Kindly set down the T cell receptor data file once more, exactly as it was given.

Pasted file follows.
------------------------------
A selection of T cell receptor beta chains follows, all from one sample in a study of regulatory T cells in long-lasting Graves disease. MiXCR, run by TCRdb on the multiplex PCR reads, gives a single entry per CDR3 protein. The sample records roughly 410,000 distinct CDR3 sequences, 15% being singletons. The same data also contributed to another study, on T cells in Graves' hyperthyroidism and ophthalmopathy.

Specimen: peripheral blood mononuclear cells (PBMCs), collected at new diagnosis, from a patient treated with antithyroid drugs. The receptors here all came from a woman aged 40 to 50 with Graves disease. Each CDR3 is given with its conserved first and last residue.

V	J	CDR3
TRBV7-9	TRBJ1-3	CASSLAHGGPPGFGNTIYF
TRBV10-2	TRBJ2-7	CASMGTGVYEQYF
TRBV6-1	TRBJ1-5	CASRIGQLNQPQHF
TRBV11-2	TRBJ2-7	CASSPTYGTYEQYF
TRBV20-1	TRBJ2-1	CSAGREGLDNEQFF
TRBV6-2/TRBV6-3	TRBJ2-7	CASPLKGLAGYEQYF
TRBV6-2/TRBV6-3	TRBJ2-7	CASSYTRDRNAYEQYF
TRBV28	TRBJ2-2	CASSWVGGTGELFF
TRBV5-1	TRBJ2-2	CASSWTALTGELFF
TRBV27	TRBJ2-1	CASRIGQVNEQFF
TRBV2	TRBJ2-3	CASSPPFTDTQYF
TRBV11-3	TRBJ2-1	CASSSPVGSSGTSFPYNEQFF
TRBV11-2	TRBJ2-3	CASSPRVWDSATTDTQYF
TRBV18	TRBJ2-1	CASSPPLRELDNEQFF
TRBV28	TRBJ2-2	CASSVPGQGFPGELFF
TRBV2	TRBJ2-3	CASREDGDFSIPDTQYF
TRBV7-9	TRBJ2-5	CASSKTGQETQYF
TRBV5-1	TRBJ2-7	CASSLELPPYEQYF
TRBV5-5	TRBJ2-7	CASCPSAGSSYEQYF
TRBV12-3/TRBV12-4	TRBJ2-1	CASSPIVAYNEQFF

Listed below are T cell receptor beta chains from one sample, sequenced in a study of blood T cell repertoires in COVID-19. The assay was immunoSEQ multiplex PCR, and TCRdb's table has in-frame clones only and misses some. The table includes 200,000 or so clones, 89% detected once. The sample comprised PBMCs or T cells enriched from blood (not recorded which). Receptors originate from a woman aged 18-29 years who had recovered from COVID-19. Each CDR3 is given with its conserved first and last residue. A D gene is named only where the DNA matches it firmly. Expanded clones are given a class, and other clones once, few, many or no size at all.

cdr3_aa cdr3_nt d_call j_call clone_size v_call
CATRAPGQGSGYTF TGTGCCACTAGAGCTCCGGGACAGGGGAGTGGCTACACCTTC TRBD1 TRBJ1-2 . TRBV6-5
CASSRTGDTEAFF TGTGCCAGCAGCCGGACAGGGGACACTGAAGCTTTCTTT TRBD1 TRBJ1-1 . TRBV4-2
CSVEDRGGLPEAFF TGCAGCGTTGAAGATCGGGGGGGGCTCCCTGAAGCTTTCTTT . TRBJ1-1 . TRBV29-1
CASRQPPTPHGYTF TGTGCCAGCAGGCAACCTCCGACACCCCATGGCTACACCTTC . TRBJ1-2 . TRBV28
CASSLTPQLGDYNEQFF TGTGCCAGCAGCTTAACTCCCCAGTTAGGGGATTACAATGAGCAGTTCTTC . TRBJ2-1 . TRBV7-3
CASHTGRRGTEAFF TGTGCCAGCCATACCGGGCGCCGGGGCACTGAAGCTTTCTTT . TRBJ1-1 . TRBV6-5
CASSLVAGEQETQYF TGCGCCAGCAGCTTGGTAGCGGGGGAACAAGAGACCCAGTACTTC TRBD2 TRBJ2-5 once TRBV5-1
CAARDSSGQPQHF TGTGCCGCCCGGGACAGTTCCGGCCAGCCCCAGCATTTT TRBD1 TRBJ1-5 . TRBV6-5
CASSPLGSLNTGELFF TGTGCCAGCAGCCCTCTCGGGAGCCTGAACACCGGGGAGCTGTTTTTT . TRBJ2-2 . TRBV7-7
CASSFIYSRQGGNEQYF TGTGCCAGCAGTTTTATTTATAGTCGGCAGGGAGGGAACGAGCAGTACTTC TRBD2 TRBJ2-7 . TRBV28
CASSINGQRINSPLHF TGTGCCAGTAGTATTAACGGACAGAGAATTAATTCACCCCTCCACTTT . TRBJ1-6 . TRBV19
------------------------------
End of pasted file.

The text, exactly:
A selection of T cell receptor beta chains follows, all from one sample in a study of regulatory T cells in long-lasting Graves disease. MiXCR, run by TCRdb on the multiplex PCR reads, gives a single entry per CDR3 protein. The sample records roughly 410,000 distinct CDR3 sequences, 15% being singletons. The same data also contributed to another study, on T cells in Graves' hyperthyroidism and ophthalmopathy.

Specimen: peripheral blood mononuclear cells (PBMCs), collected at new diagnosis, from a patient treated with antithyroid drugs. The receptors here all came from a woman aged 40 to 50 with Graves disease. Each CDR3 is given with its conserved first and last residue.

V	J	CDR3
TRBV7-9	TRBJ1-3	CASSLAHGGPPGFGNTIYF
TRBV10-2	TRBJ2-7	CASMGTGVYEQYF
TRBV6-1	TRBJ1-5	CASRIGQLNQPQHF
TRBV11-2	TRBJ2-7	CASSPTYGTYEQYF
TRBV20-1	TRBJ2-1	CSAGREGLDNEQFF
TRBV6-2/TRBV6-3	TRBJ2-7	CASPLKGLAGYEQYF
TRBV6-2/TRBV6-3	TRBJ2-7	CASSYTRDRNAYEQYF
TRBV28	TRBJ2-2	CASSWVGGTGELFF
TRBV5-1	TRBJ2-2	CASSWTALTGELFF
TRBV27	TRBJ2-1	CASRIGQVNEQFF
TRBV2	TRBJ2-3	CASSPPFTDTQYF
TRBV11-3	TRBJ2-1	CASSSPVGSSGTSFPYNEQFF
TRBV11-2	TRBJ2-3	CASSPRVWDSATTDTQYF
TRBV18	TRBJ2-1	CASSPPLRELDNEQFF
TRBV28	TRBJ2-2	CASSVPGQGFPGELFF
TRBV2	TRBJ2-3	CASREDGDFSIPDTQYF
TRBV7-9	TRBJ2-5	CASSKTGQETQYF
TRBV5-1	TRBJ2-7	CASSLELPPYEQYF
TRBV5-5	TRBJ2-7	CASCPSAGSSYEQYF
TRBV12-3/TRBV12-4	TRBJ2-1	CASSPIVAYNEQFF

Listed below are T cell receptor beta chains from one sample, sequenced in a study of blood T cell repertoires in COVID-19. The assay was immunoSEQ multiplex PCR, and TCRdb's table has in-frame clones only and misses some. The table includes 200,000 or so clones, 89% detected once. The sample comprised PBMCs or T cells enriched from blood (not recorded which). Receptors originate from a woman aged 18-29 years who had recovered from COVID-19. Each CDR3 is given with its conserved first and last residue. A D gene is named only where the DNA matches it firmly. Expanded clones are given a class, and other clones once, few, many or no size at all.

cdr3_aa cdr3_nt d_call j_call clone_size v_call
CATRAPGQGSGYTF TGTGCCACTAGAGCTCCGGGACAGGGGAGTGGCTACACCTTC TRBD1 TRBJ1-2 . TRBV6-5
CASSRTGDTEAFF TGTGCCAGCAGCCGGACAGGGGACACTGAAGCTTTCTTT TRBD1 TRBJ1-1 . TRBV4-2
CSVEDRGGLPEAFF TGCAGCGTTGAAGATCGGGGGGGGCTCCCTGAAGCTTTCTTT . TRBJ1-1 . TRBV29-1
CASRQPPTPHGYTF TGTGCCAGCAGGCAACCTCCGACACCCCATGGCTACACCTTC . TRBJ1-2 . TRBV28
CASSLTPQLGDYNEQFF TGTGCCAGCAGCTTAACTCCCCAGTTAGGGGATTACAATGAGCAGTTCTTC . TRBJ2-1 . TRBV7-3
CASHTGRRGTEAFF TGTGCCAGCCATACCGGGCGCCGGGGCACTGAAGCTTTCTTT . TRBJ1-1 . TRBV6-5
CASSLVAGEQETQYF TGCGCCAGCAGCTTGGTAGCGGGGGAACAAGAGACCCAGTACTTC TRBD2 TRBJ2-5 once TRBV5-1
CAARDSSGQPQHF TGTGCCGCCCGGGACAGTTCCGGCCAGCCCCAGCATTTT TRBD1 TRBJ1-5 . TRBV6-5
CASSPLGSLNTGELFF TGTGCCAGCAGCCCTCTCGGGAGCCTGAACACCGGGGAGCTGTTTTTT . TRBJ2-2 . TRBV7-7
CASSFIYSRQGGNEQYF TGTGCCAGCAGTTTTATTTATAGTCGGCAGGGAGGGAACGAGCAGTACTTC TRBD2 TRBJ2-7 . TRBV28
CASSINGQRINSPLHF TGTGCCAGTAGTATTAACGGACAGAGAATTAATTCACCCCTCCACTTT . TRBJ1-6 . TRBV19